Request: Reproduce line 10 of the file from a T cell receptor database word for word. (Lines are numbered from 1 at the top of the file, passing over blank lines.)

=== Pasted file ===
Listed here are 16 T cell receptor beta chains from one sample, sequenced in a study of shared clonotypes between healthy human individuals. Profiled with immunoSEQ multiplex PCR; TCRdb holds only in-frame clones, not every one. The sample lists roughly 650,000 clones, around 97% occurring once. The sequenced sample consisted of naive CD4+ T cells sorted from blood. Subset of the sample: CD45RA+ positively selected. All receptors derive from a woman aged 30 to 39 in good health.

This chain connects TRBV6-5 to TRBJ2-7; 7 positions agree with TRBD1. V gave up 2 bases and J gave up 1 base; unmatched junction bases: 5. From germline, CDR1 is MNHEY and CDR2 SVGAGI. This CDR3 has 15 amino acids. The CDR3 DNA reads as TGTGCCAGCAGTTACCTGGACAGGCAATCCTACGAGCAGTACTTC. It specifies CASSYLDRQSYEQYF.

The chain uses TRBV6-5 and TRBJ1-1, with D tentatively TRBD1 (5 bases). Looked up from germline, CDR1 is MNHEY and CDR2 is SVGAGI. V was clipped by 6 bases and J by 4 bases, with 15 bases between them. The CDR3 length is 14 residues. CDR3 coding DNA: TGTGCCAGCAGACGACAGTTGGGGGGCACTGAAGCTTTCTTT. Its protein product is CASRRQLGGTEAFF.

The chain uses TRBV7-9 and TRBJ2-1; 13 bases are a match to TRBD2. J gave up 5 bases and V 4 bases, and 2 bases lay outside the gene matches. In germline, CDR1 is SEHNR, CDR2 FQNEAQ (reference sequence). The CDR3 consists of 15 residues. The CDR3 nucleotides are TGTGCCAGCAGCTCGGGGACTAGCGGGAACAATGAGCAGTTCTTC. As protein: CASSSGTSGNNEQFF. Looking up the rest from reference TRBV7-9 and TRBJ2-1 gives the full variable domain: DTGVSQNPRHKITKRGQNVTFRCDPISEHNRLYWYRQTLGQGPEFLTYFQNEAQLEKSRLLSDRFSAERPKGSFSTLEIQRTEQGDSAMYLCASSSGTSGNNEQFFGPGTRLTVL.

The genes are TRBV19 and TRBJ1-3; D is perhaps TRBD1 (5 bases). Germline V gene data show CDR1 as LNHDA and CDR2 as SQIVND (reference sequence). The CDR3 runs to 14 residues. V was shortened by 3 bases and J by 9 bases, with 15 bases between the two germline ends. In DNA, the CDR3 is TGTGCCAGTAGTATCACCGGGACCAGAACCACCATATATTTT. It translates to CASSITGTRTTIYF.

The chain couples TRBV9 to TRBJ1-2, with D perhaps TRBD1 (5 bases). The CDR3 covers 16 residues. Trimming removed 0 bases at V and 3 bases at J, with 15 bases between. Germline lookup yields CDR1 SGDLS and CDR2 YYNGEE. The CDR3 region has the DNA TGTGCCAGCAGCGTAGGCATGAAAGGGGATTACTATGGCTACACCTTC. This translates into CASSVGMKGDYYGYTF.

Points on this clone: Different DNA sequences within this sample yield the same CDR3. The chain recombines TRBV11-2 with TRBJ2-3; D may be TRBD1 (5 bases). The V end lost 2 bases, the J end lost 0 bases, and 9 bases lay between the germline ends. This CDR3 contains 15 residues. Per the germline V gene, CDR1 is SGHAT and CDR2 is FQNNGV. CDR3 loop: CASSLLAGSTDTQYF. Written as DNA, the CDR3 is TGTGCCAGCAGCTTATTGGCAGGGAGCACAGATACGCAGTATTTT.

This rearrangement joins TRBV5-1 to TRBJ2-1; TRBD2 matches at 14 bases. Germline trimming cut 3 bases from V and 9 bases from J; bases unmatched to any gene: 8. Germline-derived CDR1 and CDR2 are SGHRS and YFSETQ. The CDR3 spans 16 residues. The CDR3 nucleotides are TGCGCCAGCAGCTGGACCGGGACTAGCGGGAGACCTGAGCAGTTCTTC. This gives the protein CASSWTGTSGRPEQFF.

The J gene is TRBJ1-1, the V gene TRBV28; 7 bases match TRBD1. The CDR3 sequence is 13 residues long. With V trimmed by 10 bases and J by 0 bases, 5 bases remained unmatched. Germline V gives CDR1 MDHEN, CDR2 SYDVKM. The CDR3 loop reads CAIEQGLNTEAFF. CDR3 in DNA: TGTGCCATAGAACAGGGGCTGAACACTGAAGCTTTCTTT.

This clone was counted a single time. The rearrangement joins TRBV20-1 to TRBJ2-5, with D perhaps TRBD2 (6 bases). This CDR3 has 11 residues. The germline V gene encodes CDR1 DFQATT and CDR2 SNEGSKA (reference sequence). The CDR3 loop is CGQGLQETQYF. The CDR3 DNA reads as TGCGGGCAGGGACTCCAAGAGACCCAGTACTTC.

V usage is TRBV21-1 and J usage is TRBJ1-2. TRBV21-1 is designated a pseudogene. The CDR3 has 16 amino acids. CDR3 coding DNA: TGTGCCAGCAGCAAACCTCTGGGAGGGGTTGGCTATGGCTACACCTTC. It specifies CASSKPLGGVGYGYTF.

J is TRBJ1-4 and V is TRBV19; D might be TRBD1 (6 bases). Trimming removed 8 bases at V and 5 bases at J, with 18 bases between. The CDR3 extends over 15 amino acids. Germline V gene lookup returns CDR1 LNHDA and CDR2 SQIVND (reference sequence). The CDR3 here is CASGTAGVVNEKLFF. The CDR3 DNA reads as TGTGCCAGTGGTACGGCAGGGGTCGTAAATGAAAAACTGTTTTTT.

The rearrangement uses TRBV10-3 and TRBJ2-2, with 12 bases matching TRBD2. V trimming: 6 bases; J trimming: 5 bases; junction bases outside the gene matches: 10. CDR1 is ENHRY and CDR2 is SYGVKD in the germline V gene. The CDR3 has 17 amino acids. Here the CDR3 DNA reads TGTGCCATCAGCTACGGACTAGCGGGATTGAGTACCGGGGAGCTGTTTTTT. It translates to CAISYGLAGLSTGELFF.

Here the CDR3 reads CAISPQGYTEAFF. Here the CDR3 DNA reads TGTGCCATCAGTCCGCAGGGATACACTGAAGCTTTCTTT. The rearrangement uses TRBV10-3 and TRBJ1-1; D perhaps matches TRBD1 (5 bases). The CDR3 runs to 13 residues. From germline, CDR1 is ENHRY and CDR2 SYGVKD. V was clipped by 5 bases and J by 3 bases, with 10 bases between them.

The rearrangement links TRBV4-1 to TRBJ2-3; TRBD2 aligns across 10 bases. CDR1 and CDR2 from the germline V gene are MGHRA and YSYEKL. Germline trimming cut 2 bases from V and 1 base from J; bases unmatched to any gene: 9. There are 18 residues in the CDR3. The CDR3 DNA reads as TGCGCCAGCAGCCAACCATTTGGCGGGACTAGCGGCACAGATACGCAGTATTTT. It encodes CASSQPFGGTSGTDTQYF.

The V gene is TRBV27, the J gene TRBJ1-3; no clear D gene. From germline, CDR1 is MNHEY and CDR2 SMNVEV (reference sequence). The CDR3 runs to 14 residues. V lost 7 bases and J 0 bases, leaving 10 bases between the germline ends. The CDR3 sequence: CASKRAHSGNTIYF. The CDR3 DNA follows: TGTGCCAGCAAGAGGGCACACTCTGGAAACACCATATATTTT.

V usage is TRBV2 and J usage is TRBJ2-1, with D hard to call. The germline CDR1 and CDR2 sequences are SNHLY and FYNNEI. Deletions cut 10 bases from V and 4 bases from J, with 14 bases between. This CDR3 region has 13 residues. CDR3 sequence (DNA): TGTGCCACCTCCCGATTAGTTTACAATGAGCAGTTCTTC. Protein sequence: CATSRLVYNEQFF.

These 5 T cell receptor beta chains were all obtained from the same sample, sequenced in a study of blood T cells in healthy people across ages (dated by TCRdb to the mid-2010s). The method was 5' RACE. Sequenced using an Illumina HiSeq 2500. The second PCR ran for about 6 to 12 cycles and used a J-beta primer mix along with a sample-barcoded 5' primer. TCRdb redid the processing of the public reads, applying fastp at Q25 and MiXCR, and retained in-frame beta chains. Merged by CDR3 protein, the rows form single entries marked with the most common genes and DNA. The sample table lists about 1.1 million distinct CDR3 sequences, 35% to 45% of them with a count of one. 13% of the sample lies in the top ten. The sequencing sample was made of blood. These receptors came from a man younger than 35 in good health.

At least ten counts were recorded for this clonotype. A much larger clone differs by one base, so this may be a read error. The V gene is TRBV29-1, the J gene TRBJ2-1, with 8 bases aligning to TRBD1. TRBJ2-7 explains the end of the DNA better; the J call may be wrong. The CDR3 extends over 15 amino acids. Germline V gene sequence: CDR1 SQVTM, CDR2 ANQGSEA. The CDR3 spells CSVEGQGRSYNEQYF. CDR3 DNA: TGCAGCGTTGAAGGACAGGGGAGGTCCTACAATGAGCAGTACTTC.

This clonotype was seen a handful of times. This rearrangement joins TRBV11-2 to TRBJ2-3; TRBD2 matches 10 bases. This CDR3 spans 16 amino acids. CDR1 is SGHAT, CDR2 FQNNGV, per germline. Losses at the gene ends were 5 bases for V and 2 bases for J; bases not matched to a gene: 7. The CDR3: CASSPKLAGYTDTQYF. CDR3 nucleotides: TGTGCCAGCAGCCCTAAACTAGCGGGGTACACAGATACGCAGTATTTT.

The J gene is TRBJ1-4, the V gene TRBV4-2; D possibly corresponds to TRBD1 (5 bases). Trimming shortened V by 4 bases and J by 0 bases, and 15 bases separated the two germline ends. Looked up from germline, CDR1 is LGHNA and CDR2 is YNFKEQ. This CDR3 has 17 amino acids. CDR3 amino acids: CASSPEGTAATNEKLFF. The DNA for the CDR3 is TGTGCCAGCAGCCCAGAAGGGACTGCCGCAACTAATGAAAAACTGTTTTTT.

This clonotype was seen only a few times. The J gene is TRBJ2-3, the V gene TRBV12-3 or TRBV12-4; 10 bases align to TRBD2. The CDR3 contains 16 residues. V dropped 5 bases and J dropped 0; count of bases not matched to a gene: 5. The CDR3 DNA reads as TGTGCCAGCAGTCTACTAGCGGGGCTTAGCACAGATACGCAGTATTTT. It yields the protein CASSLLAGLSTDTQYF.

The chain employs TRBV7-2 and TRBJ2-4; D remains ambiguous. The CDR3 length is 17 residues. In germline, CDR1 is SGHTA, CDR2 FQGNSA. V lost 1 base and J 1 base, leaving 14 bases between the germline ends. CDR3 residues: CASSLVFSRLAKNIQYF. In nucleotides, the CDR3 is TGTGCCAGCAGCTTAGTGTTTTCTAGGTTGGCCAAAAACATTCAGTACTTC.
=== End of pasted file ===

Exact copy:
This clone was counted a single time. The rearrangement joins TRBV20-1 to TRBJ2-5, with D perhaps TRBD2 (6 bases). This CDR3 has 11 residues. The germline V gene encodes CDR1 DFQATT and CDR2 SNEGSKA (reference sequence). The CDR3 loop is CGQGLQETQYF. The CDR3 DNA reads as TGCGGGCAGGGACTCCAAGAGACCCAGTACTTC.